People with the brains will know how to make good use of this technology, developpers who just code and compile without doing research on new technology don't even diserve this much (anonymous) exposure

    my C$0.02

  • by cowscows (103644) on Wednesday June 29, 2005 @07:36PM (#12946322) Journal
    I hope they do do something freaky with their controller. I want a reason to buy a new console besides the fact that developers will stop making games for the older ones.

    The graphics of any particular game are only important to me for about the first five minutes. After that, it's all gameplay that matters. I still play Advanced Wars 2 on my GBA, almost every day, and the graphics suck. Putting it on a more powerful system wouldn't make it any more fun. Paying hundreds of dollars for more Mhz isn't appealing to me anymore. I don't want shinier or faster games, I want new types of games. I want something that couldn't be backported to the previous generation of consoles just by toning down the number of polygons in each model and turning off a couple of the advanced lighting features.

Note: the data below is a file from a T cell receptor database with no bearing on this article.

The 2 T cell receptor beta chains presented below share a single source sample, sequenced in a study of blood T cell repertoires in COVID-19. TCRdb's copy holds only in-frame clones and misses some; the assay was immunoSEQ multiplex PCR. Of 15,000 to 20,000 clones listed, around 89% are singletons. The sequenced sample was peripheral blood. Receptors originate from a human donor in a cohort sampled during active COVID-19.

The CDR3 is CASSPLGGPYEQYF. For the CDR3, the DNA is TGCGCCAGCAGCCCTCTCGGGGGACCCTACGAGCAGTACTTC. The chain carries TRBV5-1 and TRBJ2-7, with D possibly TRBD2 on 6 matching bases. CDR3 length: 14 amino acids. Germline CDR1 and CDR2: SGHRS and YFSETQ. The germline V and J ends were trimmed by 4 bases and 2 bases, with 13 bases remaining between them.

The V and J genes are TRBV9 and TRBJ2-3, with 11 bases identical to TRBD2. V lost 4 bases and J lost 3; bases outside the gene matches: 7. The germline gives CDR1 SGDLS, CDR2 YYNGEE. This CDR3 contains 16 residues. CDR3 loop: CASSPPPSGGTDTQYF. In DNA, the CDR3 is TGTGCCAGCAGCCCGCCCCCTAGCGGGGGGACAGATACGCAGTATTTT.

If a new, wacky controller can help bring us new gameplay, then I'm all for it. I hope that whatever Nintendo does, it's new, it's different, it's well thought-out, and it drives some ideas. I hope it leads to a bunch of smaller, more independent studios making games for the Revolution that won't work on the other consoles. I want a company to offer me an experience that no one else is.

    Sony and MS are busy trumping up their own system, while at the same time bad mouthing the other's. But really, they're both the same. Some of the hardware has different names printed on it, and slightly different specs, but they both basically offer the developer and gamer the exact same thing. Which is the exact same thing that the last round of consoles offered us, just more powerful. Big whoop, we've been getting that from consoles and computers for the past two decades. I want something new.